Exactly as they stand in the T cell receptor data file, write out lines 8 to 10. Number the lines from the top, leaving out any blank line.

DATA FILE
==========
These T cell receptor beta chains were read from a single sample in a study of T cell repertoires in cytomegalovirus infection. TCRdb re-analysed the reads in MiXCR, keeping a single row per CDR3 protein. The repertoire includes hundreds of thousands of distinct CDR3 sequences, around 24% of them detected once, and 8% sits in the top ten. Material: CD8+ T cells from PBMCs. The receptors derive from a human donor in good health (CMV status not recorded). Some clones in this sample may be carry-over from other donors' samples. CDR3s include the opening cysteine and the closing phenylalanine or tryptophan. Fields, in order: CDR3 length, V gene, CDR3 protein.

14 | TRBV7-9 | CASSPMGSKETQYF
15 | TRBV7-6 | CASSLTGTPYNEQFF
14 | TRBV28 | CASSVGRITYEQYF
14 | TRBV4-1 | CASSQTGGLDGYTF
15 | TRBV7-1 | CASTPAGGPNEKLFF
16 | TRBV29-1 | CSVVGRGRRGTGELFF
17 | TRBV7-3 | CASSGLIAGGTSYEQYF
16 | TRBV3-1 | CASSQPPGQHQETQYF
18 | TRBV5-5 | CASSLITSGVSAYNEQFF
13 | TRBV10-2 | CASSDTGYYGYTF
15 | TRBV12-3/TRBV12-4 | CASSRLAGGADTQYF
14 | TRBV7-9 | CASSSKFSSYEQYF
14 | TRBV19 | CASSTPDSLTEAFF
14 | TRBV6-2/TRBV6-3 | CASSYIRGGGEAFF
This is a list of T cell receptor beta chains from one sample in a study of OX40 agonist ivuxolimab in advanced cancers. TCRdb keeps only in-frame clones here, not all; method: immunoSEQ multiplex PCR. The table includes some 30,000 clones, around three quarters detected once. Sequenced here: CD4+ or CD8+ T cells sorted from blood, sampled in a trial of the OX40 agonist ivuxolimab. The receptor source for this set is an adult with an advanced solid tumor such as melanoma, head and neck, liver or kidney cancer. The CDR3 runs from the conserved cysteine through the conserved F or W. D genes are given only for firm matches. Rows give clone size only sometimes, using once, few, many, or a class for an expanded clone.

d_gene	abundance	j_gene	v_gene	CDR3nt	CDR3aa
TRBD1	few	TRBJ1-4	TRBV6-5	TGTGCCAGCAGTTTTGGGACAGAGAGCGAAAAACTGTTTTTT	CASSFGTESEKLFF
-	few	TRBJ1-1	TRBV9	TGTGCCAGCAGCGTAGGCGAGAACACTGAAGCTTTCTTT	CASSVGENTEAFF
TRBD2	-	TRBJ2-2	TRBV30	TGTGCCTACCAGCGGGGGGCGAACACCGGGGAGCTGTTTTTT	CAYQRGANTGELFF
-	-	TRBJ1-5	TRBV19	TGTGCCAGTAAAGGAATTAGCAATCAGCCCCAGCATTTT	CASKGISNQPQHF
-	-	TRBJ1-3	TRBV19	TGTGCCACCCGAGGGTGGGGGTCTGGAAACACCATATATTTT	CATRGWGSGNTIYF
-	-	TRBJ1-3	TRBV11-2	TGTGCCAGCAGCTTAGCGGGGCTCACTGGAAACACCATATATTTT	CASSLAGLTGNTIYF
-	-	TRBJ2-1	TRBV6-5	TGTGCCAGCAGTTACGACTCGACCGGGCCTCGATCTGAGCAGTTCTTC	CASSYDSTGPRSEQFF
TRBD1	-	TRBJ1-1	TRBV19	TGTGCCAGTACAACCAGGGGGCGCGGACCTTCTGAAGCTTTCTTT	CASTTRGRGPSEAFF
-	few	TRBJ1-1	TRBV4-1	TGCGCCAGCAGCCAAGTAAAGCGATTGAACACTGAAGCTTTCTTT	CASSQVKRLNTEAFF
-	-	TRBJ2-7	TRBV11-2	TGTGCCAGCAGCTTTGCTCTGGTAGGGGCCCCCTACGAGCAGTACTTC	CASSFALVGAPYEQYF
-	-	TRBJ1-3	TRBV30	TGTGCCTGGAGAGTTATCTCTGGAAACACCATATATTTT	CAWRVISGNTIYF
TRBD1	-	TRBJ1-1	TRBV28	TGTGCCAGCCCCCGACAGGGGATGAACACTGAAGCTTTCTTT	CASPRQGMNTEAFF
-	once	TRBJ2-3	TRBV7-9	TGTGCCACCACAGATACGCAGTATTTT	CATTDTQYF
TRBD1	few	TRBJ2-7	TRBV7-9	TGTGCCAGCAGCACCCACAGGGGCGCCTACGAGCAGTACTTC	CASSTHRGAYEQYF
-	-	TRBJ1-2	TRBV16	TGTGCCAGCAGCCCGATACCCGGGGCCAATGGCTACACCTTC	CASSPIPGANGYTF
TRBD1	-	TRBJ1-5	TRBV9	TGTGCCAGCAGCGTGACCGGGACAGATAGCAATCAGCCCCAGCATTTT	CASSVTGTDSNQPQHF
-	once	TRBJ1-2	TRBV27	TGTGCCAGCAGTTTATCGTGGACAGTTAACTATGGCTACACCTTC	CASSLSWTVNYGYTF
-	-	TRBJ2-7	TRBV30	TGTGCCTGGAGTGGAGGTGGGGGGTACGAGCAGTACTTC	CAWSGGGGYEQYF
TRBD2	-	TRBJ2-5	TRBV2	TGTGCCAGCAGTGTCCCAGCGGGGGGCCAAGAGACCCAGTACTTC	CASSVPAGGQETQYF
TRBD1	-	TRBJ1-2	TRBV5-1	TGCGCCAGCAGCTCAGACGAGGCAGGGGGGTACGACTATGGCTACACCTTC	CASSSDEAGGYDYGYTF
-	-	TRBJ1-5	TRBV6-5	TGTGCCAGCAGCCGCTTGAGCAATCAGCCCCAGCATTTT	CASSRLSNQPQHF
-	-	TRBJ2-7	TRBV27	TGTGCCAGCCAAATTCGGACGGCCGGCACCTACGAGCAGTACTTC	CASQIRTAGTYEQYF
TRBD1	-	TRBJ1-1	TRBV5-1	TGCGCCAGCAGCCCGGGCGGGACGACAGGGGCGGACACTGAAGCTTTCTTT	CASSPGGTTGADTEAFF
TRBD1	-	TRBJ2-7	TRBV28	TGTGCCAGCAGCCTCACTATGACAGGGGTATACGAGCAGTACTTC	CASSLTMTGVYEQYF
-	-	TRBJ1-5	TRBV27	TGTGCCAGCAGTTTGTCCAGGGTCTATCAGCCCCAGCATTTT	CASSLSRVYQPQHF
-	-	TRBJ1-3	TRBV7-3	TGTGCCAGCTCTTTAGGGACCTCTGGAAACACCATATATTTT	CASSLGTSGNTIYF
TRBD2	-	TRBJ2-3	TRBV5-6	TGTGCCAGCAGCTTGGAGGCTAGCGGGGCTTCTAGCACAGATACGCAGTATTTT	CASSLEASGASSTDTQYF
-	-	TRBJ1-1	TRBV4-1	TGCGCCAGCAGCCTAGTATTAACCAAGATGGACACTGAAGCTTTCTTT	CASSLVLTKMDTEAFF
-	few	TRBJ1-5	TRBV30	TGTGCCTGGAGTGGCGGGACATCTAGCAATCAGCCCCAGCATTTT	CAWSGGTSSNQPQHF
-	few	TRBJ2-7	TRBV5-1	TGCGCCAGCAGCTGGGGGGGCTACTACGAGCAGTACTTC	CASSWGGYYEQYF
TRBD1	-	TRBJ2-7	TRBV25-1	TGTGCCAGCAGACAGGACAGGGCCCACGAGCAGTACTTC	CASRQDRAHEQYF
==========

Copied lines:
17 | TRBV7-3 | CASSGLIAGGTSYEQYF
16 | TRBV3-1 | CASSQPPGQHQETQYF
18 | TRBV5-5 | CASSLITSGVSAYNEQFF